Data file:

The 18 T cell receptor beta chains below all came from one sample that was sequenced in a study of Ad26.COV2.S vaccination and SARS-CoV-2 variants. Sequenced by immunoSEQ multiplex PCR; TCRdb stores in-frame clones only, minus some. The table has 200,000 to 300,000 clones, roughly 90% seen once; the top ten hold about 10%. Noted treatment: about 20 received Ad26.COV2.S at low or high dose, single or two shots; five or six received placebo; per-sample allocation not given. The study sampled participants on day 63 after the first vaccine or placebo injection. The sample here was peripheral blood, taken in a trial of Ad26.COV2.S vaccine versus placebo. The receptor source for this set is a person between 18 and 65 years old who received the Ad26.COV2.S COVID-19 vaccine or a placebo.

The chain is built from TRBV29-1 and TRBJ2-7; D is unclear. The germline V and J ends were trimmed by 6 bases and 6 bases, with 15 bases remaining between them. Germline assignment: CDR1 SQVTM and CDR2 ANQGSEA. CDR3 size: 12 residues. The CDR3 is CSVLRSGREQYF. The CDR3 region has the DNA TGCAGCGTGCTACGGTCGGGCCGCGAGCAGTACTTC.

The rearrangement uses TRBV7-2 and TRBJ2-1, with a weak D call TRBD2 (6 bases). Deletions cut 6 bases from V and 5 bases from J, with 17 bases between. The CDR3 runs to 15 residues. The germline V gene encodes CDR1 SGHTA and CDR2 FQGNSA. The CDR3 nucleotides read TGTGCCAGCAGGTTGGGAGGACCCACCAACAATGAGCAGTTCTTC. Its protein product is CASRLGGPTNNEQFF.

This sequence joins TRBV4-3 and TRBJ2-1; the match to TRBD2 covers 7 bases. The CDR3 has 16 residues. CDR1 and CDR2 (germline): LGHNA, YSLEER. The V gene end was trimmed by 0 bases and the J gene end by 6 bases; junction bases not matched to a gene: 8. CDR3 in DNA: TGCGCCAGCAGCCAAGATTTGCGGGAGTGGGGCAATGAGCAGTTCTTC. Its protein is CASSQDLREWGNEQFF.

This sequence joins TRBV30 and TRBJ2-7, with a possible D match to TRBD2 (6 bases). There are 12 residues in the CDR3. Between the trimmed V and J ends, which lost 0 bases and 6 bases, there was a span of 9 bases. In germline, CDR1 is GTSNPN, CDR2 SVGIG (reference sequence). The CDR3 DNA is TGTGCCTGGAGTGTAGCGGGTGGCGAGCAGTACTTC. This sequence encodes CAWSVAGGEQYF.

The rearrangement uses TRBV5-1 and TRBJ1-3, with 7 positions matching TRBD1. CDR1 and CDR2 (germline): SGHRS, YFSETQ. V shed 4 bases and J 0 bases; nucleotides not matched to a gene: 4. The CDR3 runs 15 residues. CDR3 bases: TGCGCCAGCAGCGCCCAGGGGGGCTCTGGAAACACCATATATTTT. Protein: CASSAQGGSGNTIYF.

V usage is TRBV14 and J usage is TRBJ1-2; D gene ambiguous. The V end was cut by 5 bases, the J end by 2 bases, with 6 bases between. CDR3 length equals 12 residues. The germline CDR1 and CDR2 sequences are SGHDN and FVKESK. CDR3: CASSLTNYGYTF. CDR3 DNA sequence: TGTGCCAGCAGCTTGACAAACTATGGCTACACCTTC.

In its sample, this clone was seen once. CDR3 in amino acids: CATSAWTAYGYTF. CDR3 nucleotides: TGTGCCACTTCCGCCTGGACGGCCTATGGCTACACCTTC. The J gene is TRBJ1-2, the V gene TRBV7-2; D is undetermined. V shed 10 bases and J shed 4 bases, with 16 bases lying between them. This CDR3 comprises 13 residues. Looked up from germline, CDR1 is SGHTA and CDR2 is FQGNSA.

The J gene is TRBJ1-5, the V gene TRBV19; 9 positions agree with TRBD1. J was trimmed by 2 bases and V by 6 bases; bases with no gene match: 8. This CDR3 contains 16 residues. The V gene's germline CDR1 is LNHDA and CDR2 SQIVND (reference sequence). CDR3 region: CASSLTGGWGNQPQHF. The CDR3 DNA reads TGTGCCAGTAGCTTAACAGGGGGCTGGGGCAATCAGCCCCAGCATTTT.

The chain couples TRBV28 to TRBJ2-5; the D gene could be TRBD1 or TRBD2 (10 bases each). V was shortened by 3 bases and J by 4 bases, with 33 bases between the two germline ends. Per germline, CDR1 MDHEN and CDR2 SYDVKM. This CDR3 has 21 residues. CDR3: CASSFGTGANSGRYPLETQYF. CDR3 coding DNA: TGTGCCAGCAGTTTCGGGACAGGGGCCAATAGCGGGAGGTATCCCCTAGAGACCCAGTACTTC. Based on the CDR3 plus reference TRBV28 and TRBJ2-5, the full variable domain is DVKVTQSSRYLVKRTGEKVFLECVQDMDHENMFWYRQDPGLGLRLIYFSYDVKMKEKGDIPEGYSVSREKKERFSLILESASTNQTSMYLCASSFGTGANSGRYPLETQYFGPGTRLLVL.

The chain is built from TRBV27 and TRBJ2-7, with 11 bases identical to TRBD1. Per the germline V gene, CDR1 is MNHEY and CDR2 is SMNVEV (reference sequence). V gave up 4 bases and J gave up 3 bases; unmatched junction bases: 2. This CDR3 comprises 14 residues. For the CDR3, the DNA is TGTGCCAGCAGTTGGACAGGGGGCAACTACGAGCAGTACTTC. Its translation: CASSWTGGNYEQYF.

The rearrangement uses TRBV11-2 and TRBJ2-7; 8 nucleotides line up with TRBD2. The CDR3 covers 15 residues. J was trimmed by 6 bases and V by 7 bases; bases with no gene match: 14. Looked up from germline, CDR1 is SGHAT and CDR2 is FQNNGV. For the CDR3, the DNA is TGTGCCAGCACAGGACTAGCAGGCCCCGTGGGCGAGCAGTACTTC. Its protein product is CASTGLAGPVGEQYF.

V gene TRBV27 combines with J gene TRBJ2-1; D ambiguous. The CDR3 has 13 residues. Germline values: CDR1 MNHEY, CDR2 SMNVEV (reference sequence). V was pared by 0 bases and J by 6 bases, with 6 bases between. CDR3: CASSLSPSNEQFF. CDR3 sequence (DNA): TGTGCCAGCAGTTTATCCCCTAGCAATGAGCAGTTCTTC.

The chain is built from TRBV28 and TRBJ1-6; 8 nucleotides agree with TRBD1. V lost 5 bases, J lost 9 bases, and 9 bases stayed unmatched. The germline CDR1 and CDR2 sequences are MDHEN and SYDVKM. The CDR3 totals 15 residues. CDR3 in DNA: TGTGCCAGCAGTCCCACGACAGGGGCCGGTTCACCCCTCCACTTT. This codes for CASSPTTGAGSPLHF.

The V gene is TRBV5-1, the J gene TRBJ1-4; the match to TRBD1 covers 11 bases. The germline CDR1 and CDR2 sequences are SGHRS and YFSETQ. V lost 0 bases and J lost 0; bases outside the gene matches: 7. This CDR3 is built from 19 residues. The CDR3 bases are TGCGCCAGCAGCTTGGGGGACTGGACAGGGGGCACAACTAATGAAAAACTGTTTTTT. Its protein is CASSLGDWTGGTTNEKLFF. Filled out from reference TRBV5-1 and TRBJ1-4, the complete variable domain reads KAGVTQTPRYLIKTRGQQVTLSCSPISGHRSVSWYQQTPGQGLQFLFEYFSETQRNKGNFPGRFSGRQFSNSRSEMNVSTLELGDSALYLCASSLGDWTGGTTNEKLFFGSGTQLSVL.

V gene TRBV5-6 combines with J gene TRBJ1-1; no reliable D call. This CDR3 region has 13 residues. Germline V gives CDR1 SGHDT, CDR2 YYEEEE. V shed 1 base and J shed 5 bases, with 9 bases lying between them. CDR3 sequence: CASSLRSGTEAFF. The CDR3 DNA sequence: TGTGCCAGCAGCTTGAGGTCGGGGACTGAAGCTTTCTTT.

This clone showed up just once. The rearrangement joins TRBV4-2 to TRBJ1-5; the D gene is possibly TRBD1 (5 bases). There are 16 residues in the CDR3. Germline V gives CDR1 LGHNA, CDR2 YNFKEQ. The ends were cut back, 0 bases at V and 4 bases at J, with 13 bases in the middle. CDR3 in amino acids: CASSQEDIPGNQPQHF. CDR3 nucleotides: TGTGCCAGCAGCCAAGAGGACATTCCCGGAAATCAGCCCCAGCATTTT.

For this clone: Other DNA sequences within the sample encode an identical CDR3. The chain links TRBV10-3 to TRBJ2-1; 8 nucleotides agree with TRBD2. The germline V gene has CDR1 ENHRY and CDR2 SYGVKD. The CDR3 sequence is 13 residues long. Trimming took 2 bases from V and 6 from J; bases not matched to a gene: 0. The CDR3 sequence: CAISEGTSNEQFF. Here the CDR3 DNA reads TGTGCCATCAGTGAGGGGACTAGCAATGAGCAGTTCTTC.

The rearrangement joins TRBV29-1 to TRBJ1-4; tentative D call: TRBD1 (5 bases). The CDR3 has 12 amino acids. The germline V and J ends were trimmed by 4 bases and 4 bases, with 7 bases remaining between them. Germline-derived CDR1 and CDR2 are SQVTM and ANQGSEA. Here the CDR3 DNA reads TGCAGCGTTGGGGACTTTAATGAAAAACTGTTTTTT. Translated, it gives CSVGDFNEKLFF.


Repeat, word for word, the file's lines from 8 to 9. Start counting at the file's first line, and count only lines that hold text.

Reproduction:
In its sample, this clone was seen once. CDR3 in amino acids: CATSAWTAYGYTF. CDR3 nucleotides: TGTGCCACTTCCGCCTGGACGGCCTATGGCTACACCTTC. The J gene is TRBJ1-2, the V gene TRBV7-2; D is undetermined. V shed 10 bases and J shed 4 bases, with 16 bases lying between them. This CDR3 comprises 13 residues. Looked up from germline, CDR1 is SGHTA and CDR2 is FQGNSA.

The J gene is TRBJ1-5, the V gene TRBV19; 9 positions agree with TRBD1. J was trimmed by 2 bases and V by 6 bases; bases with no gene match: 8. This CDR3 contains 16 residues. The V gene's germline CDR1 is LNHDA and CDR2 SQIVND (reference sequence). CDR3 region: CASSLTGGWGNQPQHF. The CDR3 DNA reads TGTGCCAGTAGCTTAACAGGGGGCTGGGGCAATCAGCCCCAGCATTTT.